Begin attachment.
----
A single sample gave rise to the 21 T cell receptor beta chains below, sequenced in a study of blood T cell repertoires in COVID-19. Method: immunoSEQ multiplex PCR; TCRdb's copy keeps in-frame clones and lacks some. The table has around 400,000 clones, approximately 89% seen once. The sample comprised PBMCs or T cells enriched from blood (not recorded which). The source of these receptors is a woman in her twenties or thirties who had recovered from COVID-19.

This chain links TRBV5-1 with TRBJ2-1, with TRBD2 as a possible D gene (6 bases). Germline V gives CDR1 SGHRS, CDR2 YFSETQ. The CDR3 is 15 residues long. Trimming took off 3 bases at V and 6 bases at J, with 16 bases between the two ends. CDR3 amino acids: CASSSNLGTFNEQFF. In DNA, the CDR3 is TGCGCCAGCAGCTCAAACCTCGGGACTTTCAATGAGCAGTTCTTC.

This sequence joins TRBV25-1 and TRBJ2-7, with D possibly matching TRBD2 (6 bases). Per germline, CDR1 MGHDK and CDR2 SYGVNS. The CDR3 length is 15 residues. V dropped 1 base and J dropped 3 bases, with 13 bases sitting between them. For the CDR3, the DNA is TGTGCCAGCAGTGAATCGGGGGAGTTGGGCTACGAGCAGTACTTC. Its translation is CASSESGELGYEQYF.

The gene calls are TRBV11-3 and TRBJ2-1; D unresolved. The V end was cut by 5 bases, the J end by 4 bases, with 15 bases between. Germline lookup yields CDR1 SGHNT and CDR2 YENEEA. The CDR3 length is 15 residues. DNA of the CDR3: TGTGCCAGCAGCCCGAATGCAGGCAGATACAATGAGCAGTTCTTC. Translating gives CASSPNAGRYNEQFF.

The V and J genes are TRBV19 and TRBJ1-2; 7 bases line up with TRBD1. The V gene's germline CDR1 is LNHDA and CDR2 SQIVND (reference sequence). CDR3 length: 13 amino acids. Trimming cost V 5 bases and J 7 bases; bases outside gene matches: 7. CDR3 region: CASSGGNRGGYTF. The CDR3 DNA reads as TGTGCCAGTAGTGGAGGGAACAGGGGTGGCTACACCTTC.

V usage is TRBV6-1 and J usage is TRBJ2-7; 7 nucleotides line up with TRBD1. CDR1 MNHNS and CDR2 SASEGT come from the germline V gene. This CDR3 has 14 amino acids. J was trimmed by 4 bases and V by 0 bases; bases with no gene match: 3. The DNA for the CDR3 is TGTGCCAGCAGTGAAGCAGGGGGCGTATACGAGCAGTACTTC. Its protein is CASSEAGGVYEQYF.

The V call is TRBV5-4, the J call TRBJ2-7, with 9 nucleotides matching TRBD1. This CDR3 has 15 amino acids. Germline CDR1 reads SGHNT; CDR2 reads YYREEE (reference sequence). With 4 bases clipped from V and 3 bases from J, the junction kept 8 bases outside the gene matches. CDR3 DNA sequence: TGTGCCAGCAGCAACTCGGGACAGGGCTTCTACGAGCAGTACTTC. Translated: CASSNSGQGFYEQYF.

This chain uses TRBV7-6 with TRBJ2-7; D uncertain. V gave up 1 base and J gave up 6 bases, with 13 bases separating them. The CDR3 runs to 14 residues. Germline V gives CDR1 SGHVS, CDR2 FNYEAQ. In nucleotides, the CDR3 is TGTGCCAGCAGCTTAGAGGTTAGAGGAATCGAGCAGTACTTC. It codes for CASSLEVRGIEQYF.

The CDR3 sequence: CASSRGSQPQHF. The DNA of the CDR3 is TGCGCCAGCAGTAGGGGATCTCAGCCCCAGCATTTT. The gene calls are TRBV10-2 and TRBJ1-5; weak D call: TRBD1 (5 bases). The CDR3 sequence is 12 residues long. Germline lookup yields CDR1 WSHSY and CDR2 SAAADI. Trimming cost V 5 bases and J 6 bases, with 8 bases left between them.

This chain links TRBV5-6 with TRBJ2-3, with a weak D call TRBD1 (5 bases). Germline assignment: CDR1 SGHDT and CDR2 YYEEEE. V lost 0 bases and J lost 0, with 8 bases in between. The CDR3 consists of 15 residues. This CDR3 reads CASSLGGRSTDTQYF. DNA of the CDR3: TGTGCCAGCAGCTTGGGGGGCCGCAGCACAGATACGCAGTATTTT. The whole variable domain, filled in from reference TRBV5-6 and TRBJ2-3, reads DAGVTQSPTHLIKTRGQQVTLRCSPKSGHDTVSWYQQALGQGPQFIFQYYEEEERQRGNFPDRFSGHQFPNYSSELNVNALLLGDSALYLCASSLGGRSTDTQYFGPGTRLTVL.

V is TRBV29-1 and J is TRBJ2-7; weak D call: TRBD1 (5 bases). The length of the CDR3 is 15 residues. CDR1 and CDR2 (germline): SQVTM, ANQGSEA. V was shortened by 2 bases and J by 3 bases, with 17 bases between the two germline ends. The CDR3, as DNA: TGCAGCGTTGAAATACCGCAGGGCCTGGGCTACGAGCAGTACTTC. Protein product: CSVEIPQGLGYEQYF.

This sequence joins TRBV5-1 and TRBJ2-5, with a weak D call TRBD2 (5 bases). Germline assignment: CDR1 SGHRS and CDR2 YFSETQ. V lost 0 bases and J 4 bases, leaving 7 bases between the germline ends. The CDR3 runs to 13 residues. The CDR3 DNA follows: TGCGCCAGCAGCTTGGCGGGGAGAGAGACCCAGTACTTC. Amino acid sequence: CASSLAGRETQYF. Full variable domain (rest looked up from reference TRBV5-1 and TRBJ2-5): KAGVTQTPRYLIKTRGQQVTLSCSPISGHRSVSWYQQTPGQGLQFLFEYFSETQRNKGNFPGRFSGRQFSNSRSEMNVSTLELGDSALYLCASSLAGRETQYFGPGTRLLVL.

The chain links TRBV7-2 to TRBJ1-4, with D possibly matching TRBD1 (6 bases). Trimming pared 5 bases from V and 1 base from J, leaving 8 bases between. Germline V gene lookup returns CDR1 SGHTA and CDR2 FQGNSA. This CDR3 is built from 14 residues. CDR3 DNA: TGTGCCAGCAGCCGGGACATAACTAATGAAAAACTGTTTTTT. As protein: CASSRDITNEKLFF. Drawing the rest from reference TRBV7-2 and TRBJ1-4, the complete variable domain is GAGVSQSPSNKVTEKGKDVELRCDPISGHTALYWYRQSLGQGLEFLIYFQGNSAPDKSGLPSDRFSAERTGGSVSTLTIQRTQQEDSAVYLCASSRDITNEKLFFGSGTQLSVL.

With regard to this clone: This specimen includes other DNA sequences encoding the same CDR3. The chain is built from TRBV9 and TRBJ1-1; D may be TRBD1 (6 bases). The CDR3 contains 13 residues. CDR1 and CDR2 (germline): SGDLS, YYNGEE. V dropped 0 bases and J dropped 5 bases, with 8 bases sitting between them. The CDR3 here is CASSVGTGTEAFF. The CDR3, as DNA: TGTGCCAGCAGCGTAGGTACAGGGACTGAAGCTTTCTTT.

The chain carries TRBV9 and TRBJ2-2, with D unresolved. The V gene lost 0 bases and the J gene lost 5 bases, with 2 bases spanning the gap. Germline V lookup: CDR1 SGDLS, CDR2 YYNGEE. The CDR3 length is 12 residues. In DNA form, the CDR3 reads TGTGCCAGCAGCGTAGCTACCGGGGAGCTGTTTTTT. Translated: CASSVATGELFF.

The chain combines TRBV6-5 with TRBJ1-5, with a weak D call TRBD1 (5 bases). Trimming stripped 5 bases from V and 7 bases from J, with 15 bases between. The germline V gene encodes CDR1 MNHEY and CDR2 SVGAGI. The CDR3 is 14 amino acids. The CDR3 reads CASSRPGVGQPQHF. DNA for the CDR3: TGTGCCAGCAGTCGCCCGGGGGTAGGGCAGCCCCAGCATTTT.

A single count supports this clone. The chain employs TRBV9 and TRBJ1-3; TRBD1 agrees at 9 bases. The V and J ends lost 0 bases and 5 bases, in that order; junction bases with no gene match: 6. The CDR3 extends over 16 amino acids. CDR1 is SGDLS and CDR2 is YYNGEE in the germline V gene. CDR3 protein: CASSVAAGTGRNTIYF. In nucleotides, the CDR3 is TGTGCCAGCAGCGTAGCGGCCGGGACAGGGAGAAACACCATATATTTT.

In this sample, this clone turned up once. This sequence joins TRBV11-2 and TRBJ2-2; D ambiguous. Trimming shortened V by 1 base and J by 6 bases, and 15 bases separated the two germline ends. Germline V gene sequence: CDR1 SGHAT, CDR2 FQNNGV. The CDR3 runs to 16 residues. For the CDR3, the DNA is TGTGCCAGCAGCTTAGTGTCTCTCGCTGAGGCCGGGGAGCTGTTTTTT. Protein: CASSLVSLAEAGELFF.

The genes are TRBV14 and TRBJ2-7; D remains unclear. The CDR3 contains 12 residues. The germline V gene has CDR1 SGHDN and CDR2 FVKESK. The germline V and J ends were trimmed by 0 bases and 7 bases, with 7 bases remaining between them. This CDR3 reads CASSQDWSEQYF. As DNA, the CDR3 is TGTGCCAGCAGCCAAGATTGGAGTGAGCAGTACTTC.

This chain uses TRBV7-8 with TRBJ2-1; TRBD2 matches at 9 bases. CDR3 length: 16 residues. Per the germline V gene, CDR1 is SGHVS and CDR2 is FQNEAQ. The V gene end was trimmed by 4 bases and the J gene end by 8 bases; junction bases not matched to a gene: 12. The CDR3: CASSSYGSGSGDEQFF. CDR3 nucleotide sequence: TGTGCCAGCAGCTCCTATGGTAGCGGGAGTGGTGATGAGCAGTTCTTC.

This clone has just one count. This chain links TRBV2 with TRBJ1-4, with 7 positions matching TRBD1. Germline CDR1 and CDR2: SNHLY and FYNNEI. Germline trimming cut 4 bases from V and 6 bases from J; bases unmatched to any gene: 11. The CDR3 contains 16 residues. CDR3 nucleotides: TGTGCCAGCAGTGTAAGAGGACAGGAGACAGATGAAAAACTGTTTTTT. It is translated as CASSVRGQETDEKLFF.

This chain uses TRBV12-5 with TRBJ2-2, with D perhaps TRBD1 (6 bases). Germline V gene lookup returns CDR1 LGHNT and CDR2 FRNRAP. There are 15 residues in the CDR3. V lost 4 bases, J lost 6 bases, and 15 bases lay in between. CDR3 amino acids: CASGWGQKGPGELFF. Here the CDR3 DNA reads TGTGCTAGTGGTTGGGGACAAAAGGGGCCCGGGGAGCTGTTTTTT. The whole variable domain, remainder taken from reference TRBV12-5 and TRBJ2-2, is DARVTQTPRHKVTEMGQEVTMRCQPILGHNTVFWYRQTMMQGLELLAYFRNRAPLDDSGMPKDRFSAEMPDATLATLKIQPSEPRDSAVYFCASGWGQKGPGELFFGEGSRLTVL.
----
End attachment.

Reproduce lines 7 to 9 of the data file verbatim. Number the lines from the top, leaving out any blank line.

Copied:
The V call is TRBV5-4, the J call TRBJ2-7, with 9 nucleotides matching TRBD1. This CDR3 has 15 amino acids. Germline CDR1 reads SGHNT; CDR2 reads YYREEE (reference sequence). With 4 bases clipped from V and 3 bases from J, the junction kept 8 bases outside the gene matches. CDR3 DNA sequence: TGTGCCAGCAGCAACTCGGGACAGGGCTTCTACGAGCAGTACTTC. Translated: CASSNSGQGFYEQYF.

This chain uses TRBV7-6 with TRBJ2-7; D uncertain. V gave up 1 base and J gave up 6 bases, with 13 bases separating them. The CDR3 runs to 14 residues. Germline V gives CDR1 SGHVS, CDR2 FNYEAQ. In nucleotides, the CDR3 is TGTGCCAGCAGCTTAGAGGTTAGAGGAATCGAGCAGTACTTC. It codes for CASSLEVRGIEQYF.

The CDR3 sequence: CASSRGSQPQHF. The DNA of the CDR3 is TGCGCCAGCAGTAGGGGATCTCAGCCCCAGCATTTT. The gene calls are TRBV10-2 and TRBJ1-5; weak D call: TRBD1 (5 bases). The CDR3 sequence is 12 residues long. Germline lookup yields CDR1 WSHSY and CDR2 SAAADI. Trimming cost V 5 bases and J 6 bases, with 8 bases left between them.